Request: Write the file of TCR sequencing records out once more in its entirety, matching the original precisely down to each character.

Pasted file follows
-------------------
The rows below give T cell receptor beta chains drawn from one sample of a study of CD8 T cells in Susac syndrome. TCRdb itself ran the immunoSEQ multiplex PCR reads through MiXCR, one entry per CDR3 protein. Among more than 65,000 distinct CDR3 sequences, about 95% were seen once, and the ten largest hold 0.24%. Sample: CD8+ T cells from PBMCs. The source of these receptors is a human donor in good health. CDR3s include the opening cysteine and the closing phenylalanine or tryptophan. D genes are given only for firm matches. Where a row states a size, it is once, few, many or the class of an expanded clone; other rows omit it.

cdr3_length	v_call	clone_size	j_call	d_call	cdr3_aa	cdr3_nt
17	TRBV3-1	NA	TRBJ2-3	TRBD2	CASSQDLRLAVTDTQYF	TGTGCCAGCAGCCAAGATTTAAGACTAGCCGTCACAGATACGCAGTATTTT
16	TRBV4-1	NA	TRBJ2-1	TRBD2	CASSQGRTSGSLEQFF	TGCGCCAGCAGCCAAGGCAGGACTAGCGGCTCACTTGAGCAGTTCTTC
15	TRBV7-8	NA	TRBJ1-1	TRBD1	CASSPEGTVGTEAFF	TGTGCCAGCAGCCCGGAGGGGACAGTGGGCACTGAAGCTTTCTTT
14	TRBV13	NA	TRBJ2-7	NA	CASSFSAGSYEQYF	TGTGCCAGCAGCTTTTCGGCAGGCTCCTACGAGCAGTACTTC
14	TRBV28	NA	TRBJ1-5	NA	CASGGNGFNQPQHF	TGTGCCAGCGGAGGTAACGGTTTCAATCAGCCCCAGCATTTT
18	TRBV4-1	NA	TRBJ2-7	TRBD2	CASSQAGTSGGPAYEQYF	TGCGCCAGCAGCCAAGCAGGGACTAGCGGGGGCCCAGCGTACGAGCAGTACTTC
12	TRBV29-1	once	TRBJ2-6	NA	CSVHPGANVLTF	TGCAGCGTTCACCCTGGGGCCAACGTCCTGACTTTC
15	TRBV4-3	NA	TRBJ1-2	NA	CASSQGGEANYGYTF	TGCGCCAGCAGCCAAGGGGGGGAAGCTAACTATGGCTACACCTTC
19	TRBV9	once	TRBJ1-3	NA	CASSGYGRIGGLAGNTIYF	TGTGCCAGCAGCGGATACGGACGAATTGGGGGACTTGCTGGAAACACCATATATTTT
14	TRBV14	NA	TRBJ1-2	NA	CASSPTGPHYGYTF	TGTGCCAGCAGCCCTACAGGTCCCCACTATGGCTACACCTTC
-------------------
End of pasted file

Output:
The rows below give T cell receptor beta chains drawn from one sample of a study of CD8 T cells in Susac syndrome. TCRdb itself ran the immunoSEQ multiplex PCR reads through MiXCR, one entry per CDR3 protein. Among more than 65,000 distinct CDR3 sequences, about 95% were seen once, and the ten largest hold 0.24%. Sample: CD8+ T cells from PBMCs. The source of these receptors is a human donor in good health. CDR3s include the opening cysteine and the closing phenylalanine or tryptophan. D genes are given only for firm matches. Where a row states a size, it is once, few, many or the class of an expanded clone; other rows omit it.

cdr3_length	v_call	clone_size	j_call	d_call	cdr3_aa	cdr3_nt
17	TRBV3-1	NA	TRBJ2-3	TRBD2	CASSQDLRLAVTDTQYF	TGTGCCAGCAGCCAAGATTTAAGACTAGCCGTCACAGATACGCAGTATTTT
16	TRBV4-1	NA	TRBJ2-1	TRBD2	CASSQGRTSGSLEQFF	TGCGCCAGCAGCCAAGGCAGGACTAGCGGCTCACTTGAGCAGTTCTTC
15	TRBV7-8	NA	TRBJ1-1	TRBD1	CASSPEGTVGTEAFF	TGTGCCAGCAGCCCGGAGGGGACAGTGGGCACTGAAGCTTTCTTT
14	TRBV13	NA	TRBJ2-7	NA	CASSFSAGSYEQYF	TGTGCCAGCAGCTTTTCGGCAGGCTCCTACGAGCAGTACTTC
14	TRBV28	NA	TRBJ1-5	NA	CASGGNGFNQPQHF	TGTGCCAGCGGAGGTAACGGTTTCAATCAGCCCCAGCATTTT
18	TRBV4-1	NA	TRBJ2-7	TRBD2	CASSQAGTSGGPAYEQYF	TGCGCCAGCAGCCAAGCAGGGACTAGCGGGGGCCCAGCGTACGAGCAGTACTTC
12	TRBV29-1	once	TRBJ2-6	NA	CSVHPGANVLTF	TGCAGCGTTCACCCTGGGGCCAACGTCCTGACTTTC
15	TRBV4-3	NA	TRBJ1-2	NA	CASSQGGEANYGYTF	TGCGCCAGCAGCCAAGGGGGGGAAGCTAACTATGGCTACACCTTC
19	TRBV9	once	TRBJ1-3	NA	CASSGYGRIGGLAGNTIYF	TGTGCCAGCAGCGGATACGGACGAATTGGGGGACTTGCTGGAAACACCATATATTTT
14	TRBV14	NA	TRBJ1-2	NA	CASSPTGPHYGYTF	TGTGCCAGCAGCCCTACAGGTCCCCACTATGGCTACACCTTC